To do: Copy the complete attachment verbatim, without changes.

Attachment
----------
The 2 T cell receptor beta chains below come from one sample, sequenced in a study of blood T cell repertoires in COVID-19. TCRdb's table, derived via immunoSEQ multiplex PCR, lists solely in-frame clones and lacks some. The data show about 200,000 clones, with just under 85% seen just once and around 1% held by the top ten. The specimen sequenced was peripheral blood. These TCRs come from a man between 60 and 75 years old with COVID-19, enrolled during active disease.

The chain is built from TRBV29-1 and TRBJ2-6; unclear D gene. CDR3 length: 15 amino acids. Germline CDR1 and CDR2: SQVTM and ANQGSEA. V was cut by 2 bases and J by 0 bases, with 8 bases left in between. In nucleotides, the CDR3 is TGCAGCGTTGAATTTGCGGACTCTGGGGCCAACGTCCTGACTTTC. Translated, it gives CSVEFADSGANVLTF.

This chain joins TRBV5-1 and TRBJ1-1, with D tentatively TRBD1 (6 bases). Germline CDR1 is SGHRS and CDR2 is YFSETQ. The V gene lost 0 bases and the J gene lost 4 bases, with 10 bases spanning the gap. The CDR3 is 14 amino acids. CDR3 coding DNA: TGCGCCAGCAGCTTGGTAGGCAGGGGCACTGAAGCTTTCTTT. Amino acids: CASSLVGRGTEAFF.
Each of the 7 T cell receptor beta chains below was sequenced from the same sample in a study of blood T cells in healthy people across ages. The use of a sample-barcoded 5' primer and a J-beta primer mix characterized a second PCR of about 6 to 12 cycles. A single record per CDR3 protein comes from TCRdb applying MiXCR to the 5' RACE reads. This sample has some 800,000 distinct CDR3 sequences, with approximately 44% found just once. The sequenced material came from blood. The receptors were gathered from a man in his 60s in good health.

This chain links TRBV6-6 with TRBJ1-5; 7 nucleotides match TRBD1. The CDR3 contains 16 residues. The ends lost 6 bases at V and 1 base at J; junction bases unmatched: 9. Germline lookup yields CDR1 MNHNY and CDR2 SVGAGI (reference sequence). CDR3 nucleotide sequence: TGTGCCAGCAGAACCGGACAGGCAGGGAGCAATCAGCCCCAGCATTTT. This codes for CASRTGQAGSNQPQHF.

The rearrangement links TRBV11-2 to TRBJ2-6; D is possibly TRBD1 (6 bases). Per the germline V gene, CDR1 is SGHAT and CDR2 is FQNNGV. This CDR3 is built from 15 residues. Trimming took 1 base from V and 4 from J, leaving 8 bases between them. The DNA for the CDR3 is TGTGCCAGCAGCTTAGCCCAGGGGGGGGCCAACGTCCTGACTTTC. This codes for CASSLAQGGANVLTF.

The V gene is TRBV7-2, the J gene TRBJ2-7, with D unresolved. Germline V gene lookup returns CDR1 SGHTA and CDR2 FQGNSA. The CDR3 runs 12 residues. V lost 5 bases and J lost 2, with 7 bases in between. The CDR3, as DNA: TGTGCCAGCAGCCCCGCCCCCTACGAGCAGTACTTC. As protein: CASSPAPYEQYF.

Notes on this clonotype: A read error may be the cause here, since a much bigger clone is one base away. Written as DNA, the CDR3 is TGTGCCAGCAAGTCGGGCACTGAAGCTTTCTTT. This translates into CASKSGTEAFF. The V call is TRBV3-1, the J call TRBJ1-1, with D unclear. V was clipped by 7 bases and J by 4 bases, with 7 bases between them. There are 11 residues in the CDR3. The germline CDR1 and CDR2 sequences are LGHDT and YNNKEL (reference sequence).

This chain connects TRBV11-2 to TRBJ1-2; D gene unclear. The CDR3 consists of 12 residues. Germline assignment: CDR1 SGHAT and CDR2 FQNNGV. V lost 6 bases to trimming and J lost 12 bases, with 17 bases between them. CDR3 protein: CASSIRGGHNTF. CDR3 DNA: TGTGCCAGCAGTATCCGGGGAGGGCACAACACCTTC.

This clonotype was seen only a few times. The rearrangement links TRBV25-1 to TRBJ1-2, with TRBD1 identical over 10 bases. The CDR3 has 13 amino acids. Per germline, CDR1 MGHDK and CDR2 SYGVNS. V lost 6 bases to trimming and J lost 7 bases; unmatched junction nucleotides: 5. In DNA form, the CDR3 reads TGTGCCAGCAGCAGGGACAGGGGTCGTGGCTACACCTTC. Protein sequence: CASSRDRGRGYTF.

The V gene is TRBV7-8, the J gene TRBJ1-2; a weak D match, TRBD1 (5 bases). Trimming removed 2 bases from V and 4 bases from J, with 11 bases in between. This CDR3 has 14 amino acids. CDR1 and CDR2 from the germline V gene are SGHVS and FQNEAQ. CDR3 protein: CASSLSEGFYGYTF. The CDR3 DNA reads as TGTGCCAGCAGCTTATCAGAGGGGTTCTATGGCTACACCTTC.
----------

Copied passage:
The 2 T cell receptor beta chains below come from one sample, sequenced in a study of blood T cell repertoires in COVID-19. TCRdb's table, derived via immunoSEQ multiplex PCR, lists solely in-frame clones and lacks some. The data show about 200,000 clones, with just under 85% seen just once and around 1% held by the top ten. The specimen sequenced was peripheral blood. These TCRs come from a man between 60 and 75 years old with COVID-19, enrolled during active disease.

The chain is built from TRBV29-1 and TRBJ2-6; unclear D gene. CDR3 length: 15 amino acids. Germline CDR1 and CDR2: SQVTM and ANQGSEA. V was cut by 2 bases and J by 0 bases, with 8 bases left in between. In nucleotides, the CDR3 is TGCAGCGTTGAATTTGCGGACTCTGGGGCCAACGTCCTGACTTTC. Translated, it gives CSVEFADSGANVLTF.

This chain joins TRBV5-1 and TRBJ1-1, with D tentatively TRBD1 (6 bases). Germline CDR1 is SGHRS and CDR2 is YFSETQ. The V gene lost 0 bases and the J gene lost 4 bases, with 10 bases spanning the gap. The CDR3 is 14 amino acids. CDR3 coding DNA: TGCGCCAGCAGCTTGGTAGGCAGGGGCACTGAAGCTTTCTTT. Amino acids: CASSLVGRGTEAFF.
Each of the 7 T cell receptor beta chains below was sequenced from the same sample in a study of blood T cells in healthy people across ages. The use of a sample-barcoded 5' primer and a J-beta primer mix characterized a second PCR of about 6 to 12 cycles. A single record per CDR3 protein comes from TCRdb applying MiXCR to the 5' RACE reads. This sample has some 800,000 distinct CDR3 sequences, with approximately 44% found just once. The sequenced material came from blood. The receptors were gathered from a man in his 60s in good health.

This chain links TRBV6-6 with TRBJ1-5; 7 nucleotides match TRBD1. The CDR3 contains 16 residues. The ends lost 6 bases at V and 1 base at J; junction bases unmatched: 9. Germline lookup yields CDR1 MNHNY and CDR2 SVGAGI (reference sequence). CDR3 nucleotide sequence: TGTGCCAGCAGAACCGGACAGGCAGGGAGCAATCAGCCCCAGCATTTT. This codes for CASRTGQAGSNQPQHF.

The rearrangement links TRBV11-2 to TRBJ2-6; D is possibly TRBD1 (6 bases). Per the germline V gene, CDR1 is SGHAT and CDR2 is FQNNGV. This CDR3 is built from 15 residues. Trimming took 1 base from V and 4 from J, leaving 8 bases between them. The DNA for the CDR3 is TGTGCCAGCAGCTTAGCCCAGGGGGGGGCCAACGTCCTGACTTTC. This codes for CASSLAQGGANVLTF.

The V gene is TRBV7-2, the J gene TRBJ2-7, with D unresolved. Germline V gene lookup returns CDR1 SGHTA and CDR2 FQGNSA. The CDR3 runs 12 residues. V lost 5 bases and J lost 2, with 7 bases in between. The CDR3, as DNA: TGTGCCAGCAGCCCCGCCCCCTACGAGCAGTACTTC. As protein: CASSPAPYEQYF.

Notes on this clonotype: A read error may be the cause here, since a much bigger clone is one base away. Written as DNA, the CDR3 is TGTGCCAGCAAGTCGGGCACTGAAGCTTTCTTT. This translates into CASKSGTEAFF. The V call is TRBV3-1, the J call TRBJ1-1, with D unclear. V was clipped by 7 bases and J by 4 bases, with 7 bases between them. There are 11 residues in the CDR3. The germline CDR1 and CDR2 sequences are LGHDT and YNNKEL (reference sequence).

This chain connects TRBV11-2 to TRBJ1-2; D gene unclear. The CDR3 consists of 12 residues. Germline assignment: CDR1 SGHAT and CDR2 FQNNGV. V lost 6 bases to trimming and J lost 12 bases, with 17 bases between them. CDR3 protein: CASSIRGGHNTF. CDR3 DNA: TGTGCCAGCAGTATCCGGGGAGGGCACAACACCTTC.

This clonotype was seen only a few times. The rearrangement links TRBV25-1 to TRBJ1-2, with TRBD1 identical over 10 bases. The CDR3 has 13 amino acids. Per germline, CDR1 MGHDK and CDR2 SYGVNS. V lost 6 bases to trimming and J lost 7 bases; unmatched junction nucleotides: 5. In DNA form, the CDR3 reads TGTGCCAGCAGCAGGGACAGGGGTCGTGGCTACACCTTC. Protein sequence: CASSRDRGRGYTF.

The V gene is TRBV7-8, the J gene TRBJ1-2; a weak D match, TRBD1 (5 bases). Trimming removed 2 bases from V and 4 bases from J, with 11 bases in between. This CDR3 has 14 amino acids. CDR1 and CDR2 from the germline V gene are SGHVS and FQNEAQ. CDR3 protein: CASSLSEGFYGYTF. The CDR3 DNA reads as TGTGCCAGCAGCTTATCAGAGGGGTTCTATGGCTACACCTTC.